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      Polymers for 3D Printing and Customized Additive Manufacturing


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          Additive manufacturing (AM) alias 3D printing translates computer-aided design (CAD) virtual 3D models into physical objects. By digital slicing of CAD, 3D scan, or tomography data, AM builds objects layer by layer without the need for molds or machining. AM enables decentralized fabrication of customized objects on demand by exploiting digital information storage and retrieval via the Internet. The ongoing transition from rapid prototyping to rapid manufacturing prompts new challenges for mechanical engineers and materials scientists alike. Because polymers are by far the most utilized class of materials for AM, this Review focuses on polymer processing and the development of polymers and advanced polymer systems specifically for AM. AM techniques covered include vat photopolymerization (stereolithography), powder bed fusion (SLS), material and binder jetting (inkjet and aerosol 3D printing), sheet lamination (LOM), extrusion (FDM, 3D dispensing, 3D fiber deposition, and 3D plotting), and 3D bioprinting. The range of polymers used in AM encompasses thermoplastics, thermosets, elastomers, hydrogels, functional polymers, polymer blends, composites, and biological systems. Aspects of polymer design, additives, and processing parameters as they relate to enhancing build speed and improving accuracy, functionality, surface finish, stability, mechanical properties, and porosity are addressed. Selected applications demonstrate how polymer-based AM is being exploited in lightweight engineering, architecture, food processing, optics, energy technology, dentistry, drug delivery, and personalized medicine. Unparalleled by metals and ceramics, polymer-based AM plays a key role in the emerging AM of advanced multifunctional and multimaterial systems including living biological systems as well as life-like synthetic systems.

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          Most cited references598

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          Thiol-ene click chemistry.

          Following Sharpless' visionary characterization of several idealized reactions as click reactions, the materials science and synthetic chemistry communities have pursued numerous routes toward the identification and implementation of these click reactions. Herein, we review the radical-mediated thiol-ene reaction as one such click reaction. This reaction has all the desirable features of a click reaction, being highly efficient, simple to execute with no side products and proceeding rapidly to high yield. Further, the thiol-ene reaction is most frequently photoinitiated, particularly for photopolymerizations resulting in highly uniform polymer networks, promoting unique capabilities related to spatial and temporal control of the click reaction. The reaction mechanism and its implementation in various synthetic methodologies, biofunctionalization, surface and polymer modification, and polymerization are all reviewed.
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            3D printing of polymer matrix composites: A review and prospective

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              Additive manufacturing. Continuous liquid interface production of 3D objects.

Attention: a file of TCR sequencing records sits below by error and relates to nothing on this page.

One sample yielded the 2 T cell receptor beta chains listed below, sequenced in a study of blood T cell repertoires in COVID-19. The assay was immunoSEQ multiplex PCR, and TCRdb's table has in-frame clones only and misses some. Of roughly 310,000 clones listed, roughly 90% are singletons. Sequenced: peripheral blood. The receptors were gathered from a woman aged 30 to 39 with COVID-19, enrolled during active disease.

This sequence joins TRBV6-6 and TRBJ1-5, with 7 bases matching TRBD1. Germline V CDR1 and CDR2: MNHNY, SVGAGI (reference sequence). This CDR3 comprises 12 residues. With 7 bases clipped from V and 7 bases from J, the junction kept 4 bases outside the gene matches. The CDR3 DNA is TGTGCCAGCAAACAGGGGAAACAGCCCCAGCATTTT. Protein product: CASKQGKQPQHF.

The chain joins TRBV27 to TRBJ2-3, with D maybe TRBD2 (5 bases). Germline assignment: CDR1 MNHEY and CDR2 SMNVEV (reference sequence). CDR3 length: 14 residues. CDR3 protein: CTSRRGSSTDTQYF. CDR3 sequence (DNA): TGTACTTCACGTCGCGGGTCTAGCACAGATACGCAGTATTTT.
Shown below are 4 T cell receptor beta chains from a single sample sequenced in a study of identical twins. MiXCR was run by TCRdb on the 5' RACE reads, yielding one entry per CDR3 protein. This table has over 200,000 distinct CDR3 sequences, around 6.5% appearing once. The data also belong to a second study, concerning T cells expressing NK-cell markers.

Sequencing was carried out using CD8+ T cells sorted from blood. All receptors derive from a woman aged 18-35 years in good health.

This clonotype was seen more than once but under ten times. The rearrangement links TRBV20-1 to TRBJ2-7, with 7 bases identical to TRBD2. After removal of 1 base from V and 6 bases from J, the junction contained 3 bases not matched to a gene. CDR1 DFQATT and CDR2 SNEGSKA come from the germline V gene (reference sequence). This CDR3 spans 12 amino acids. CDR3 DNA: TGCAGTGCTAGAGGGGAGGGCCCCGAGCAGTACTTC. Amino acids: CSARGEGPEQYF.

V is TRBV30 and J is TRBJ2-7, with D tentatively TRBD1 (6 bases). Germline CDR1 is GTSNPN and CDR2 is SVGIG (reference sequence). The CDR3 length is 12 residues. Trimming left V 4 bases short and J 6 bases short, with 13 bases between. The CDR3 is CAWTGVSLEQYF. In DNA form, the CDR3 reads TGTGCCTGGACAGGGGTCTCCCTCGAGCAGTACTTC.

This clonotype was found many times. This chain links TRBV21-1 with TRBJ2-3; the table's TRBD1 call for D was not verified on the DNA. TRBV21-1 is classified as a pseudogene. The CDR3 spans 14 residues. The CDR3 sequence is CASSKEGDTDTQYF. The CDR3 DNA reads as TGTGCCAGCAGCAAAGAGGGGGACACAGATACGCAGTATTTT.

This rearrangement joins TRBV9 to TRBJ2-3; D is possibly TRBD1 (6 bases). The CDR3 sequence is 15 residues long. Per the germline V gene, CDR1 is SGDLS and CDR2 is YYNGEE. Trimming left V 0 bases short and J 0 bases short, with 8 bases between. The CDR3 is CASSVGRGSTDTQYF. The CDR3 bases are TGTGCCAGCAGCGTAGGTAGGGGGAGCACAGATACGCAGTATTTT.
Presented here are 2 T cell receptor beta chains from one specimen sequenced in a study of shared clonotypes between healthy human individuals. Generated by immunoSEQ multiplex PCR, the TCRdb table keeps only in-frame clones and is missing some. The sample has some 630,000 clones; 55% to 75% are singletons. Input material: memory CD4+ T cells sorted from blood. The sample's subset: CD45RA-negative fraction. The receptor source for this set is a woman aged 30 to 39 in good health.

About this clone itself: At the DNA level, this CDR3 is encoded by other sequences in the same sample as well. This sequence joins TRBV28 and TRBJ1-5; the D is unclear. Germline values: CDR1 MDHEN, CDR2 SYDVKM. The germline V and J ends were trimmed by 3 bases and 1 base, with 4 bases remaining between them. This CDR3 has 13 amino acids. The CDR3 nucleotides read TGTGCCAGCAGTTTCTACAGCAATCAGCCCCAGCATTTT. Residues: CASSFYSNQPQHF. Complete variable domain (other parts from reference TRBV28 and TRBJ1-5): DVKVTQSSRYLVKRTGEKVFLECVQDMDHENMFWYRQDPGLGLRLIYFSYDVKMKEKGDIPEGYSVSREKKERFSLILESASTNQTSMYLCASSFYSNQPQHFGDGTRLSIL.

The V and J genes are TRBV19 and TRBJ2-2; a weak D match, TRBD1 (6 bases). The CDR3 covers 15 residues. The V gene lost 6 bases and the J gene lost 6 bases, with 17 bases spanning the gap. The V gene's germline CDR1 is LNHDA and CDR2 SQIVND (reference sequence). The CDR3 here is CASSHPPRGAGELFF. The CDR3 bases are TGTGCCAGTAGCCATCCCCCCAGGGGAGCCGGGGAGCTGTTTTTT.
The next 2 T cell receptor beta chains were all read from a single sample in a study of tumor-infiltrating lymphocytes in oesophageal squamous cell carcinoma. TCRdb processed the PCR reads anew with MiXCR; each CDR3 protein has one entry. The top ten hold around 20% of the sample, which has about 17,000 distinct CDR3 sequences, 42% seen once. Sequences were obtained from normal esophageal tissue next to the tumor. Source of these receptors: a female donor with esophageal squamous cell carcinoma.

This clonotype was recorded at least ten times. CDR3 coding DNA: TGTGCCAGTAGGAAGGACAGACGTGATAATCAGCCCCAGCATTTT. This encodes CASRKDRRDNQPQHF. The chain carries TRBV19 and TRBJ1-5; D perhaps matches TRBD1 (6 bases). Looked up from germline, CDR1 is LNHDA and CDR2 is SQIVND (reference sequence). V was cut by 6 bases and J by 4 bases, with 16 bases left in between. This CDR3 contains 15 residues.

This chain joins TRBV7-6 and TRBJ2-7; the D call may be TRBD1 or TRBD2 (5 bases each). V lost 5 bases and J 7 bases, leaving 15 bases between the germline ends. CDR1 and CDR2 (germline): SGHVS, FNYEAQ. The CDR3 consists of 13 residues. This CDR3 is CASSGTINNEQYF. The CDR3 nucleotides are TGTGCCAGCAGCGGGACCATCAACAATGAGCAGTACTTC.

Additive manufacturing processes such as 3D printing use time-consuming, stepwise layer-by-layer approaches to object fabrication. We demonstrate the continuous generation of monolithic polymeric parts up to tens of centimeters in size with feature resolution below 100 micrometers. Continuous liquid interface production is achieved with an oxygen-permeable window below the ultraviolet image projection plane, which creates a "dead zone" (persistent liquid interface) where photopolymerization is inhibited between the window and the polymerizing part. We delineate critical control parameters and show that complex solid parts can be drawn out of the resin at rates of hundreds of millimeters per hour. These print speeds allow parts to be produced in minutes instead of hours.

                Author and article information

                Chem Rev
                Chem. Rev
                Chemical Reviews
                American Chemical Society
                30 July 2017
                09 August 2017
                : 117
                : 15
                : 10212-10290
                []Laboratory for High Performance Ceramics, Empa, The Swiss Federal Laboratories for Materials Science and Technology , Überlandstrasse 129, Dübendorf CH-8600, Switzerland
                [2] Institute of Applied Synthetic Chemistry and §Institute of Materials Science and Technology, TU Wien , Getreidemarkt 9, Vienna A-1060, Austria
                []H. B. Fuller Deutschland GmbH , An der Roten Bleiche 2-3, Lüneburg D-21335, Germany
                []Freiburg Materials Research Center (FMF) and Institute for Macromolecular Chemistry, Albert-Ludwigs-University Freiburg , Stefan-Meier-Straße 31, Freiburg D-79104, Germany
                Author notes
                [* ]Fax: (+41) 58 765 6950. E-mail: clark.ligon@ 123456empa.ch .
                [* ]Fax: (+49) 761 203 6319. E-mail: rolfmuelhaupt@ 123456web.de .
                Copyright © 2017 American Chemical Society

                This is an open access article published under a Creative Commons Attribution (CC-BY) License, which permits unrestricted use, distribution and reproduction in any medium, provided the author and source are cited.

                : 01 February 2017
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